By Paul Homewood
London, 24 November –
In a new paper published by the Global Warming Policy Foundation an eminent energy analyst makes the case for single-buyer electricity markets, arguing that they will prove more efficient in the long run.
In a single-buyer market, a central organisation is tasked with operating the grid at lowest cost to the consumer, and delivers on this objective by making long-term contracts for power delivery. Generators are paid an agreed amount to cover fixed costs, plus any fuel costs on top.
The author, power systems engineer Bryan Leyland, says:
“The single-buyer approach gives you the tight coordination of a centralised system, but with competition to ensure that generators are delivering at the lowest possible price. It should be much more efficient overall”.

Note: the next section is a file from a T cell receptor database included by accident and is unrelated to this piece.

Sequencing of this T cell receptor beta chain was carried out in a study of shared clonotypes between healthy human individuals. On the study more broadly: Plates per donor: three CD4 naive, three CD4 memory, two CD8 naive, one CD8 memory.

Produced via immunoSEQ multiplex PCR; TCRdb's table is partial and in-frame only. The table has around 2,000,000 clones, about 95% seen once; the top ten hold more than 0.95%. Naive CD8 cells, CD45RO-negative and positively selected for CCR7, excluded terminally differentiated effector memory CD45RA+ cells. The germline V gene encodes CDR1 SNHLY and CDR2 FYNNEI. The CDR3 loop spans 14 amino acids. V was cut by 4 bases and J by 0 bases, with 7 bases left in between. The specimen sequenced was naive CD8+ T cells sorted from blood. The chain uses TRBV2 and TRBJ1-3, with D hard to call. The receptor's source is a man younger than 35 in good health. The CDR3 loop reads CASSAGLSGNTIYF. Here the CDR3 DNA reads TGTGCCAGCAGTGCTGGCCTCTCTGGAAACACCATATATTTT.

And Leyland says that single-buyer markets would have been much better for the consumer in the current crisis.
Currently, market prices are set by gas-fired power stations, so the high cost of gas has handed massive windfall profits to renewables operators. In a single-buyer market, renewables would have had to stick to their long-term contracts.
Commending the new paper, GWPF director Dr Benny Peiser called for politicians to take a serious look at the proposals set out by Mr Leyland.
“It is becoming ever more evident that the energy cost and energy security crisis cannot be fixed without significant reforms of a broken energy market. Europe’s astronomically costly energy policies have become unaffordable and won’t be able survive for much longer. Smart policy makers realising the urgent need for reform will want to read Mr Leyland’s paper.”
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November 24, 2022